Earlier this month, represented by Pryor Cashman, Greenlane Holdings, Inc. became the first U.S.-based cannabis business to list on the Nasdaq Global Market. In its initial public offering, Greenlane sold 6 million shares at $17 each, above its projected price range of $14 to $16. The deal, which closed on April 23, has been well received by investors, with shares closing at $19.85 on April 24, or 17% above the IPO price.
In addition to supplying vaping products for the e-cigarette industry, Greenlane serves licensed cannabis cultivators in the U.S. and Canada. The company also distributes pipes, rolling papers, vaporizers and other products that can be used with cannabis, though it does not cultivate or distribute marijuana — it doesn't "touch the plant," in industry terms — which remains a controlled substance under federal law.
Speaking with Law360, Eric Hellige, co-head of Pryor Cashman's Corporate Group and a lead partner on the deal, said that since Greenlane's IPO he has received two calls from attorneys advising companies that "don't touch the plant" who expressed interest in seeking listings for their clients now that there is some precedent with Nasdaq's approval.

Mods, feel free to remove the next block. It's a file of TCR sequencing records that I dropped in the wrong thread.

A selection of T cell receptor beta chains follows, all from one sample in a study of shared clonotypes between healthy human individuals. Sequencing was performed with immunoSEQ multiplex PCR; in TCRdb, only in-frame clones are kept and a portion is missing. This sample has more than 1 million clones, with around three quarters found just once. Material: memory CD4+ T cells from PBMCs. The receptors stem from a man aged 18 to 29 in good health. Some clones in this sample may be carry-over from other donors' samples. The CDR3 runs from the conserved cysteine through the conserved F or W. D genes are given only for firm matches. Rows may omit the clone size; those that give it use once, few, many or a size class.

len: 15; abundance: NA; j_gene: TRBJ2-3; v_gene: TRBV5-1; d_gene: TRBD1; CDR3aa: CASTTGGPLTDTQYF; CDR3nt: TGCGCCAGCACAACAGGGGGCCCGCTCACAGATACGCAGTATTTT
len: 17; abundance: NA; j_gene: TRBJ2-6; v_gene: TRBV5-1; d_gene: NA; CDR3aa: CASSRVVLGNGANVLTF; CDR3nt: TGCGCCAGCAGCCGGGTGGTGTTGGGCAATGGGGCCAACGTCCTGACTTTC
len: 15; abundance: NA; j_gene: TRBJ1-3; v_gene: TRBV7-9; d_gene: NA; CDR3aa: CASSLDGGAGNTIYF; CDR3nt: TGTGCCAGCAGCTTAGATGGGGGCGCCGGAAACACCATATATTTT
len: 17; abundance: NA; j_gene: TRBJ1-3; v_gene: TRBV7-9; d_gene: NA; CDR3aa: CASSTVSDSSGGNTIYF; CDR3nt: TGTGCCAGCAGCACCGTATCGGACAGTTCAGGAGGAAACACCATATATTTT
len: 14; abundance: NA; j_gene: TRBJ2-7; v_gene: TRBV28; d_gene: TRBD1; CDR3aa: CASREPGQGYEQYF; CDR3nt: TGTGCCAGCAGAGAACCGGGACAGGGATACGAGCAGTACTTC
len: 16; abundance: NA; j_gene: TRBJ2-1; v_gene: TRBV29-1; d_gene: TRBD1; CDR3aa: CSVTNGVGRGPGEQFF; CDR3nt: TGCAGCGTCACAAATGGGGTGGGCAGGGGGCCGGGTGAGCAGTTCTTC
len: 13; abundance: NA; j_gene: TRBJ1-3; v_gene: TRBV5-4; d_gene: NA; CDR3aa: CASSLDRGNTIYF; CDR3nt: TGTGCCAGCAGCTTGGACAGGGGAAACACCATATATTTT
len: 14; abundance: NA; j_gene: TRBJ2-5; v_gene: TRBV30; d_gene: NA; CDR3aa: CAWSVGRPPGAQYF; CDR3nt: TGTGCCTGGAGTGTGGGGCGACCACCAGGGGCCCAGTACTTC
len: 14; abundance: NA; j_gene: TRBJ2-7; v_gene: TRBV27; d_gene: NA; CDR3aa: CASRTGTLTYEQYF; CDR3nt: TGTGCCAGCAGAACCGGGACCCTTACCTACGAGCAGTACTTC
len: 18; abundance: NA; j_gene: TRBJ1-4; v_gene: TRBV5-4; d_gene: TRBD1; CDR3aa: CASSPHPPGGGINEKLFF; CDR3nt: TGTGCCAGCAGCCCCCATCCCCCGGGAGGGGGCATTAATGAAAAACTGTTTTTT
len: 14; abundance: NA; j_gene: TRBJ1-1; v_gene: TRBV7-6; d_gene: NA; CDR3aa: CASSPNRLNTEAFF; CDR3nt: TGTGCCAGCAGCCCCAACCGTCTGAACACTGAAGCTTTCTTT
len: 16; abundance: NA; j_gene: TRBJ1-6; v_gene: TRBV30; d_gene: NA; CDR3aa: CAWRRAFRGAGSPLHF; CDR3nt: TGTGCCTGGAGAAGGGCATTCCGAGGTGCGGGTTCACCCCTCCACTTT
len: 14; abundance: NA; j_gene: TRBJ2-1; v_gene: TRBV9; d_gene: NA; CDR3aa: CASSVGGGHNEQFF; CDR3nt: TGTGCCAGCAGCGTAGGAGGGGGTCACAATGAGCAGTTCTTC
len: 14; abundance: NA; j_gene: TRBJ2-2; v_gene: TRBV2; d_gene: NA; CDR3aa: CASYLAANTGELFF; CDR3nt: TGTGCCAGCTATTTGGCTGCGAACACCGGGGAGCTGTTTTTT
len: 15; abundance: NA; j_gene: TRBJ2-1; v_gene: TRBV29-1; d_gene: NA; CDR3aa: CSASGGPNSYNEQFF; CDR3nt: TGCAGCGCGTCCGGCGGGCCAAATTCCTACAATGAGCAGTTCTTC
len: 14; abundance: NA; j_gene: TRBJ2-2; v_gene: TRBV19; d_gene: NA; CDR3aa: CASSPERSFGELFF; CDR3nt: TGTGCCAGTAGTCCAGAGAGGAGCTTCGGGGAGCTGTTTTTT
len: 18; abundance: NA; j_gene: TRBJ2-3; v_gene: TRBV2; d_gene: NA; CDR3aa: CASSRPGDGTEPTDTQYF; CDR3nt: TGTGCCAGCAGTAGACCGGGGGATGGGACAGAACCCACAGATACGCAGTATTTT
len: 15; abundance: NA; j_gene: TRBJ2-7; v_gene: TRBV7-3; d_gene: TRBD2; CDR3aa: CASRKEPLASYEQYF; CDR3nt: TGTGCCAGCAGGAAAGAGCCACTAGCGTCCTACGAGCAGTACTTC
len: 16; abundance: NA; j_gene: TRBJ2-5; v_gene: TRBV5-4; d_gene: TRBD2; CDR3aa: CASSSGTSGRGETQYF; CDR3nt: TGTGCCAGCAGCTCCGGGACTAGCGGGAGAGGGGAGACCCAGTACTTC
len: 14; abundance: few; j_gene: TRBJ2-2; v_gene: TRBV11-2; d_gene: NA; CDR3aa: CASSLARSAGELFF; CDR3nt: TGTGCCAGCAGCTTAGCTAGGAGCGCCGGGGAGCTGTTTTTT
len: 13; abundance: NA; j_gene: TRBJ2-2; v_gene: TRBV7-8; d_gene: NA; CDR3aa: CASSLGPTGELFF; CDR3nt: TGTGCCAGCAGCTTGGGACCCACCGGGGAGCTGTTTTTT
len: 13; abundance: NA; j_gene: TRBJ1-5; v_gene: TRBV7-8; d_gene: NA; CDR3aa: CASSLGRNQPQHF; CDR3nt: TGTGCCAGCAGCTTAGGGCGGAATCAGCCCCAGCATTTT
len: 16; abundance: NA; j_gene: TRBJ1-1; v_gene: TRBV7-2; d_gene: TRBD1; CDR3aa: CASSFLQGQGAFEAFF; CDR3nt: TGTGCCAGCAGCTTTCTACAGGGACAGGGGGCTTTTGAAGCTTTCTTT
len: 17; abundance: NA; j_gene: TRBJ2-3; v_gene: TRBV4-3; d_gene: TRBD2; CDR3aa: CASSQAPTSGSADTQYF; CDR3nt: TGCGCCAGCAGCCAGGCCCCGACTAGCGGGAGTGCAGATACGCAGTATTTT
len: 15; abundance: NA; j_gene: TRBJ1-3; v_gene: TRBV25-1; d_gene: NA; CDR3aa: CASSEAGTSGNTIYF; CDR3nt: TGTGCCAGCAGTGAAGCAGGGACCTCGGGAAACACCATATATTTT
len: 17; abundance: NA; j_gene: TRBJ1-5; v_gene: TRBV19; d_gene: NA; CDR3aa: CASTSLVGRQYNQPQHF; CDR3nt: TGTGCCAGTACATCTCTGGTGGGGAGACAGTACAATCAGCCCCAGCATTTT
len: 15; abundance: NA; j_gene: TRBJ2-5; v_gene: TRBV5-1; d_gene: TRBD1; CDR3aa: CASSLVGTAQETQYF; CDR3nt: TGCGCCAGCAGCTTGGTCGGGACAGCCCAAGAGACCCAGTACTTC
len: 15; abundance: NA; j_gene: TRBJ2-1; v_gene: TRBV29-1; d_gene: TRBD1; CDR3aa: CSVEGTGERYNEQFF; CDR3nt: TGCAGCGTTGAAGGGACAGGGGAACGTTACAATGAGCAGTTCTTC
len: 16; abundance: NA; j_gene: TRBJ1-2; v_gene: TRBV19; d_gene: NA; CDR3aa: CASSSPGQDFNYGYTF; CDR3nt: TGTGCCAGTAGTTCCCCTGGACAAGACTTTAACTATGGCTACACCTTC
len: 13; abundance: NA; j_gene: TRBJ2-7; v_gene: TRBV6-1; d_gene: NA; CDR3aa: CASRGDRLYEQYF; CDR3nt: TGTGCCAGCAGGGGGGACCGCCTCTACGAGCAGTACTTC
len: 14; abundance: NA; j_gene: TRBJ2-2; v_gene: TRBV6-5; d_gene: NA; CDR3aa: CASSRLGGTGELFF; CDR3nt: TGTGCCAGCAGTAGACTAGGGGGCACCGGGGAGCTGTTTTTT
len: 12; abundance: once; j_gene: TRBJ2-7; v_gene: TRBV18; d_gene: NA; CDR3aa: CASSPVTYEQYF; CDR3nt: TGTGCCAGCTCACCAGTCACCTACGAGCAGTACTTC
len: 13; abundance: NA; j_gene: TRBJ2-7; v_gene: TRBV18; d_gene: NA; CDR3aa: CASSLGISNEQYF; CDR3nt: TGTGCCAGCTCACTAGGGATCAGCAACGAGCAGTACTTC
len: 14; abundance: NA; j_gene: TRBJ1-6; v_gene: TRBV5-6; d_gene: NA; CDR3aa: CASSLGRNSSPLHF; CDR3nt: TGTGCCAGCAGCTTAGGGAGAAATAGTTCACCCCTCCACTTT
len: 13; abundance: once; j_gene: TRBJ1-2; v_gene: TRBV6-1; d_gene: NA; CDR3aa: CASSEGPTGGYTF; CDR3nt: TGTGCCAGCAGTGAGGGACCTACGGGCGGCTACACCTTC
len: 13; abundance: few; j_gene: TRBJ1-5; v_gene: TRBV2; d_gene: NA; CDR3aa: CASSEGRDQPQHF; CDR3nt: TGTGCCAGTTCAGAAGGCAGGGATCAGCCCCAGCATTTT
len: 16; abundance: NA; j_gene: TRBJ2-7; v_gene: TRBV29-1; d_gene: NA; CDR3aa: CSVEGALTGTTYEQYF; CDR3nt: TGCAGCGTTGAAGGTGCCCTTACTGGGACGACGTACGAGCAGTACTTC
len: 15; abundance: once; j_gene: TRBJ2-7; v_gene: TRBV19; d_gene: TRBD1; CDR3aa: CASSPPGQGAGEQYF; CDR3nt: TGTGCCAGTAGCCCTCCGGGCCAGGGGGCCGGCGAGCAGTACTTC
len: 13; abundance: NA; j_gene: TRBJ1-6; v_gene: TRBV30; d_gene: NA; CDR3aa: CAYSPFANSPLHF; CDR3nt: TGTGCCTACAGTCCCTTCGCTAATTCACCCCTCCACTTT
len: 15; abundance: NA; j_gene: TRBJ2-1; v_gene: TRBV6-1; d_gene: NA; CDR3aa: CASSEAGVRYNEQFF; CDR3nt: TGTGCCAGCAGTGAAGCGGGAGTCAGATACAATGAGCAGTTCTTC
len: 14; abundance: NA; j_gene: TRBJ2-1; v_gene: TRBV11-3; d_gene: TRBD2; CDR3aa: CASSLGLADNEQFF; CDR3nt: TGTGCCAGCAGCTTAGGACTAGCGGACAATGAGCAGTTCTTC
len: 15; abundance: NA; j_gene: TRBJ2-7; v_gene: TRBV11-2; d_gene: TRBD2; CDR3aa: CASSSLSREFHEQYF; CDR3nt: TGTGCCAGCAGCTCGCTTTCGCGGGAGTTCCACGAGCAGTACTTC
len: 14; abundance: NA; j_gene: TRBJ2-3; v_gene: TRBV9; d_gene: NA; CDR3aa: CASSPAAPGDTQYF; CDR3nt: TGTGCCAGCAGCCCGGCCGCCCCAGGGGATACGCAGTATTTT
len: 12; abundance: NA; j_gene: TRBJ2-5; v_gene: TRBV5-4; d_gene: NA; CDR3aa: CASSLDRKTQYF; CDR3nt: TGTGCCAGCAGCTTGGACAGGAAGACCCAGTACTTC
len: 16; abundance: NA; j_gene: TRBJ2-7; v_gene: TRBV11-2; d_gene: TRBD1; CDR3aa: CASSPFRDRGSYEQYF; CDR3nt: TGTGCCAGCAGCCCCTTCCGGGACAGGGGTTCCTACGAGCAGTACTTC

"A lot of people were watching this transaction. I think there will be many more Canadian companies also looking at U.S. companies [for acquisitions] without fear of delisting," Hellige said.
Jeffrey Johnson, Hellige's co-lead on the deal and head of Pryor Cashman's Cannabis practice, explained that listing on a major exchange will increase the visibility of companies like Greenlane, adding that institutional investors have expressed interest in investing in U.S. companies with ties to the cannabis industry but have had few options.
"By getting onto a large exchange, you open up to a much larger field of prospective investors," Johnson said.
The content of this article is intended to provide a general guide to the subject matter. Specialist advice should be sought about your specific circumstances.